Koichi Kawai died suddenly in October of 1955 at the age of 70. Succeeding him at the helm was 33-year-old Shigeru Kawai who would lead his family's company into the realm of modern manufacturing. With Japan's economy improving, Shigeru foresaw rapid growth in the musical instrument industry.He correctly reasoned that the company could not continue to rely solely upon traditional "hand work" production methods and still meet growing demand. The
future, he believed, would combine hand-craftsmanship with the finest technology. Therefore, Shigeru began construction of two new factories, one a wood processing plant and the other a piano assembly plant using the company's first modern production line.
Kawai's production capability and manufacturing expertise grew exponentially in the years that followed. Next, Shigeru began to focus on ways to stimulate market demand for pianos. Believing that music education was the key to any instrument purchase, he built a network of Kawai Music Schools. Since these schools would require teachers, he created the Kawai Academy of Music to train qualified music teachers to staff the newly established schools. At the same time, Shigeru originated the Kawai Piano Technical Center to train Service Technicians in the art of caring for pianos.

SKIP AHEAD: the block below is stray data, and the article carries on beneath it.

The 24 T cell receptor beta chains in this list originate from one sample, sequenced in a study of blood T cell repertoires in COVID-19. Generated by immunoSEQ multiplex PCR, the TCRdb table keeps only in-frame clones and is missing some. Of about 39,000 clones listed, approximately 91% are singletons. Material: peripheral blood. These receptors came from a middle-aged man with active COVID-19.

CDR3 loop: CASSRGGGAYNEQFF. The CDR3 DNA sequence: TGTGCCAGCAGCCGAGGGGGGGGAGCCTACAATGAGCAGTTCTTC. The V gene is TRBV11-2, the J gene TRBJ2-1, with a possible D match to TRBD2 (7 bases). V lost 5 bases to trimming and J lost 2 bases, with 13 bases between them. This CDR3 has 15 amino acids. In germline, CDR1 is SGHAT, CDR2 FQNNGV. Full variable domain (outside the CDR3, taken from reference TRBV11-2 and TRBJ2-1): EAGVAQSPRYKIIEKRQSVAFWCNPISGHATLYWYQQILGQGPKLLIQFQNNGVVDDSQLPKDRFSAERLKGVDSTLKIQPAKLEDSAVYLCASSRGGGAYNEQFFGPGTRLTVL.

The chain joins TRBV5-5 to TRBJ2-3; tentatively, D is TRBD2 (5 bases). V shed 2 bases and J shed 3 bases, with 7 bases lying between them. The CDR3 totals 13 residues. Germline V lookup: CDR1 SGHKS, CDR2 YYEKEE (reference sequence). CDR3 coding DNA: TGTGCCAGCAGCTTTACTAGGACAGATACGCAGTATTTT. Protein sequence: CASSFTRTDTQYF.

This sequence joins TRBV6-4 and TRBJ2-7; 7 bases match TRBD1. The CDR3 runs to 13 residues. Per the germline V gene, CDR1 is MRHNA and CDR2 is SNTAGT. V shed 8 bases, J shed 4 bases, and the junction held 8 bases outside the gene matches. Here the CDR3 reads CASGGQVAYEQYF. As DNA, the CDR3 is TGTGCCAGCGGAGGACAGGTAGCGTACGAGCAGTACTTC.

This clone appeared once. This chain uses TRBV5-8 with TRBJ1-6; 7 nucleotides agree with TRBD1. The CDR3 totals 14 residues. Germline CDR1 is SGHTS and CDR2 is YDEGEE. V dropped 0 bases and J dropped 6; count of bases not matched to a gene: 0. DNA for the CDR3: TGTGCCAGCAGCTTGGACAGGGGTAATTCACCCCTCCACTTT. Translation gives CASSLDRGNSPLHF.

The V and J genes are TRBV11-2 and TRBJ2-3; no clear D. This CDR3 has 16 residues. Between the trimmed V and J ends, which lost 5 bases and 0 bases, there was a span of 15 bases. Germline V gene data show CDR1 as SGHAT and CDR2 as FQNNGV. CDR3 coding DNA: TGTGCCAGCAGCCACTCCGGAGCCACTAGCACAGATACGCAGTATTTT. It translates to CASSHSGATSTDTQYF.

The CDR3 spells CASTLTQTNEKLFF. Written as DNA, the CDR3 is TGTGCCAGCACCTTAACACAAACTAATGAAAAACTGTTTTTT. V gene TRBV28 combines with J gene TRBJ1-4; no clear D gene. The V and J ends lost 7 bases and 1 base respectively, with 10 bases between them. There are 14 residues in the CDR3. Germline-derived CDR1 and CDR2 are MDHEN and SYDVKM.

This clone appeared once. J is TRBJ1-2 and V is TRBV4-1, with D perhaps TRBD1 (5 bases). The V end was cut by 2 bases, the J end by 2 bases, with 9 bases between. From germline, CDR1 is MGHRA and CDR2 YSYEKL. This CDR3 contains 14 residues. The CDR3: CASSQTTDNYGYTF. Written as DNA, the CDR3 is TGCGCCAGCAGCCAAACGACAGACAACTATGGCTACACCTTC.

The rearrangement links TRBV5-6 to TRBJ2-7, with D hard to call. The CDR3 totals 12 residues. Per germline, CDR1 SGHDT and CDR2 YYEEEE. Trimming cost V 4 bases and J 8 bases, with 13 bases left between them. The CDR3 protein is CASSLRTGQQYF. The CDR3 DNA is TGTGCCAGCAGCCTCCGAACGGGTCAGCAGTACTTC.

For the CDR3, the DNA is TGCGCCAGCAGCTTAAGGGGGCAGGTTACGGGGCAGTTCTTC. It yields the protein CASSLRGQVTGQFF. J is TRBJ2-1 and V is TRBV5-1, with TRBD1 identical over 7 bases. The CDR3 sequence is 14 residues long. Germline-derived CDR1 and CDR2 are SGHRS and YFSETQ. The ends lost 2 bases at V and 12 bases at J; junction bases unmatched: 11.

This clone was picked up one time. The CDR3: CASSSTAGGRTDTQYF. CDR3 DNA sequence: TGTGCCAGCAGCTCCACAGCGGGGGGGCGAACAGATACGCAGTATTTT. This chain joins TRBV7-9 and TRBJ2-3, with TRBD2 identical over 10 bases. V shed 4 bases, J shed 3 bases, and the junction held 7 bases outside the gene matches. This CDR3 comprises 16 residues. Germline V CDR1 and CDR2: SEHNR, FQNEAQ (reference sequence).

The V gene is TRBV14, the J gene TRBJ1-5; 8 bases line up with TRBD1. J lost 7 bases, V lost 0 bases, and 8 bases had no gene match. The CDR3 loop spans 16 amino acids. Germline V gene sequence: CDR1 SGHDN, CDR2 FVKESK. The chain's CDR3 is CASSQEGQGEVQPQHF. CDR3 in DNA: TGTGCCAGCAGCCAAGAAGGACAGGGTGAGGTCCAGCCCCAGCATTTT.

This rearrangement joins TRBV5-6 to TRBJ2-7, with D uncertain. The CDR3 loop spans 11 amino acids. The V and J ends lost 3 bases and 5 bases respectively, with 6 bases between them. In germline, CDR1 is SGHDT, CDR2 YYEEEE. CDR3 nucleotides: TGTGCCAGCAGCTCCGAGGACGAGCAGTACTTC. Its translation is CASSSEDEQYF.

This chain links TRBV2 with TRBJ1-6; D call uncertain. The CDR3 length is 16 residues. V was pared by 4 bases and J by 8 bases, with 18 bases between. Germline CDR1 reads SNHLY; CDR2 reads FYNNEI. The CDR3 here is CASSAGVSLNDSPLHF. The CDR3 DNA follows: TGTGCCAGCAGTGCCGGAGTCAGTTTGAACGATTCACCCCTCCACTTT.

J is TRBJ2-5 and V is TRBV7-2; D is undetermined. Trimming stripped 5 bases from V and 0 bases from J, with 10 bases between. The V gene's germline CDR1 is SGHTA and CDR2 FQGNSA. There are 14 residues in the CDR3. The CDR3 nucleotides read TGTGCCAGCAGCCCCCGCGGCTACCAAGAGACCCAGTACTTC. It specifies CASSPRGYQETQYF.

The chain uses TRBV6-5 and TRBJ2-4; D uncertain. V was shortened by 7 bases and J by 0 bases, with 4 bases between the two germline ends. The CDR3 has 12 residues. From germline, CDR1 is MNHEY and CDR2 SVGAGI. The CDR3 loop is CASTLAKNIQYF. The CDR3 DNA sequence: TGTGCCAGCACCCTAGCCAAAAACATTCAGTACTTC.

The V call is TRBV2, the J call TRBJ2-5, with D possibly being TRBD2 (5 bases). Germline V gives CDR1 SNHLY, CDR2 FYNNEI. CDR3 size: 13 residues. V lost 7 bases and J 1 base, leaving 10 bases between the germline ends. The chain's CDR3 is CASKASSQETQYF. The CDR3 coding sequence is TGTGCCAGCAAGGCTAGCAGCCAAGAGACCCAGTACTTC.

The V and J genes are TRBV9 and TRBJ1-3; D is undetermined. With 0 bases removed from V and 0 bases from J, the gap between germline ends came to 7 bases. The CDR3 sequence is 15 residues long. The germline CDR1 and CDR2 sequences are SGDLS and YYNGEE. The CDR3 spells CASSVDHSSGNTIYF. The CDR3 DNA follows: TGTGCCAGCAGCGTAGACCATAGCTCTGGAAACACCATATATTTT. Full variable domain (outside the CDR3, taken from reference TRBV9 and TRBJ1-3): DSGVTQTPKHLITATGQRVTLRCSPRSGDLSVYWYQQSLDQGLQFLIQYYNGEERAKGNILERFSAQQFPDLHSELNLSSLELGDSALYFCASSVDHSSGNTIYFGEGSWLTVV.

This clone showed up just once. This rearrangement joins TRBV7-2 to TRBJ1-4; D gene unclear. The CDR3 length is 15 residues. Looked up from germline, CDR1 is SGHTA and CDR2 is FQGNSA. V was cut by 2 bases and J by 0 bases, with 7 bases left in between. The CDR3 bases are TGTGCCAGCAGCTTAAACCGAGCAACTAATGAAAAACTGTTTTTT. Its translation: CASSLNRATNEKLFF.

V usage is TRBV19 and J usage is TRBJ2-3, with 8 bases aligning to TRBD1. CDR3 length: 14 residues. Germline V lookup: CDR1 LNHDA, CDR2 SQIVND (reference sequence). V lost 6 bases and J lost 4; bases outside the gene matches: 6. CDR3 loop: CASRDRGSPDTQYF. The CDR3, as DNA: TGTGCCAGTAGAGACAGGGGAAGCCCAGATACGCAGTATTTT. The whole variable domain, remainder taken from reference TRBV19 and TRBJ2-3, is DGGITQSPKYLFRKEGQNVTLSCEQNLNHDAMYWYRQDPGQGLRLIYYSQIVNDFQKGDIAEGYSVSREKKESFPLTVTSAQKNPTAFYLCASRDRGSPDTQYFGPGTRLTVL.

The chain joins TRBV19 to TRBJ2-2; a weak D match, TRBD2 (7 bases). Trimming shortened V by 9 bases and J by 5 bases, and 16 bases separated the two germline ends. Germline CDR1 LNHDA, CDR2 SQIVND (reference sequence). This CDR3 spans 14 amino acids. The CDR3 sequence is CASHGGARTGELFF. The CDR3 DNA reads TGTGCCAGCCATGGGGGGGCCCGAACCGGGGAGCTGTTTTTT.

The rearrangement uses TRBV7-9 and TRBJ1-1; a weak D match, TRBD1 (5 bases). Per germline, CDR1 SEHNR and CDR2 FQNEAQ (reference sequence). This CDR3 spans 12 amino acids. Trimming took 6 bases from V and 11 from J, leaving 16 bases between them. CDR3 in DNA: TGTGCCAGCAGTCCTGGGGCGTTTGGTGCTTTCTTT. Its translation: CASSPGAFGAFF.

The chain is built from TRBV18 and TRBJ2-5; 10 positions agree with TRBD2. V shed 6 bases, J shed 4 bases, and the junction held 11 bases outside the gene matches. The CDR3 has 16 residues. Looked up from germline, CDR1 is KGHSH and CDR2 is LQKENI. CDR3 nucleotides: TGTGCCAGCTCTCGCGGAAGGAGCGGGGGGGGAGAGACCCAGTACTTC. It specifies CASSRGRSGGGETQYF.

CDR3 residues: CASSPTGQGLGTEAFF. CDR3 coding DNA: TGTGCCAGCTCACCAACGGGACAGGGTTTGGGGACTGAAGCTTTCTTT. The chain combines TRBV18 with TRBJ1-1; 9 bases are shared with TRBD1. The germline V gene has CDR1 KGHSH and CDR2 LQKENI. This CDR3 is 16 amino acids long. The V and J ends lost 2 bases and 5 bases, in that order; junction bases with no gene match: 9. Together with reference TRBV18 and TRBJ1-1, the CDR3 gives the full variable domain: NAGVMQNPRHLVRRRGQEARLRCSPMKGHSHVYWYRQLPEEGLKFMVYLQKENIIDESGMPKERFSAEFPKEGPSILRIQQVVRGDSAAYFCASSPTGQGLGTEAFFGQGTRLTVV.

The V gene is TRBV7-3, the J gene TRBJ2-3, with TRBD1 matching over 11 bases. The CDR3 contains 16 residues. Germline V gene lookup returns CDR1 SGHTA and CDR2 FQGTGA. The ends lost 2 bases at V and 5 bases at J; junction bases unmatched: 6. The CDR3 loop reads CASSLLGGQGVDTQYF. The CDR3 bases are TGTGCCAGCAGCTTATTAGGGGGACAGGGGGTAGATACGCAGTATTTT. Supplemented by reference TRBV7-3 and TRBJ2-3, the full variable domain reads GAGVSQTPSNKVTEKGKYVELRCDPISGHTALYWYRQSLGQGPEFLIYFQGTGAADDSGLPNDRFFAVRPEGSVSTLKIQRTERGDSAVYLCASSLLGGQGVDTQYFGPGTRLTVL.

Finally, to take the Kawai message to the people, he initiated a unique door-to-door sales program to encourage music education through piano study. Working synergistically, these programs flourished. During the 1960's, Kawai had nearly 2,000 door-to-door salesmen in the field and over 300,000 people participating in Kawai music schools across Japan.
With domestic business now firmly established, Shigeru turned his attention toward making Kawai "the sound heard around the world." Ready and able to meet worldwide demand, Shigeru launched Kawai America in 1963... followed by Kawai Europe, Kawai Canada, Kawai Australia and Kawai Asia. Today, Kawai Musical instruments enjoy recognition in every major market in the world.